It does seem that years and years of experience counts for very little these days and everyone wants paper qualifications which can certainly be an indication of knowledge but not necessarily competency.
I started working with animals long before I left school and was employed from 17 onwards working in a veterinary surgery so next year it will be 30 years working in the field of animal welfare - scary !
Sadly the RSPCA didn't go down the external certification route until just before I left so despite all those years experience I don't have any paper qualifications to show for all the jumping off cliffs, complex investigations, court appearances, driver training and boat handling (apart from a Royal Yachting Association level 2 Power boat handling certificate somewhere).
Obviously , and as you can see from earlier posts I have numerous RSPCA commendations and awards which I'm immensely proud of along with a fair few letters of appreciation from members of the public but not really any professional qualifications.
I would however back myself against anyone in an investigation and prosecution scenario and must be almost unique in that I've worked as an (R)SPCA Inspector in 3 Countries.
For the past 12 months I've taken a step back from front line animal welfare and have been studying for a qualification in a slightly different field and can now officially put CRCST after my name.
It is unlikely most people will know what a Certified Registered Central Service Technician is but if you have been in hospital for an operation (or even possibly to the dentist ) you will have benefited from the work of a Central Service Technician (or Sterile Service Technician in the UK).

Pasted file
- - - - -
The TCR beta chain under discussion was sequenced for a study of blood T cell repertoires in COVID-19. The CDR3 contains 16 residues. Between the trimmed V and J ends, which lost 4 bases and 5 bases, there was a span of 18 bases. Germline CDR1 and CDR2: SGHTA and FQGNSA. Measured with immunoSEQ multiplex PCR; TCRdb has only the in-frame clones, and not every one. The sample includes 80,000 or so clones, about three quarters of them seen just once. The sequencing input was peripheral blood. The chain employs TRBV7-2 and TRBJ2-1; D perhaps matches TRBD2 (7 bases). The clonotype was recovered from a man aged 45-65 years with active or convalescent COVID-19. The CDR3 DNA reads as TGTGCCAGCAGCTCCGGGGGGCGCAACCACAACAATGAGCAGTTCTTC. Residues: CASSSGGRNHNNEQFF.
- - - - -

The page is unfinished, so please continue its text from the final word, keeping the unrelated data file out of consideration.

Basically Central Service Technicians deal with all the surgical instruments that are used in hospitals and operations and are responsible for collecting them after the operation, decontaminating, inspecting, assembling instruments sets, repackaging, sterilising and distributing them back out again to the Operating Theatres. In some hospitals duties also include the stores and general medical supplies as well.
Certainly a very interesting field and still very relevant and useful to my passion for animal welfare. The study reminded me of the time in Sri Lanka during the first Tsunami back in 2004/5 when I was volunteering at a mobile field clinic , cleaning and reprocessing the instruments in basic conditions.
Lets hope I put these new qualifications to good use in 2015.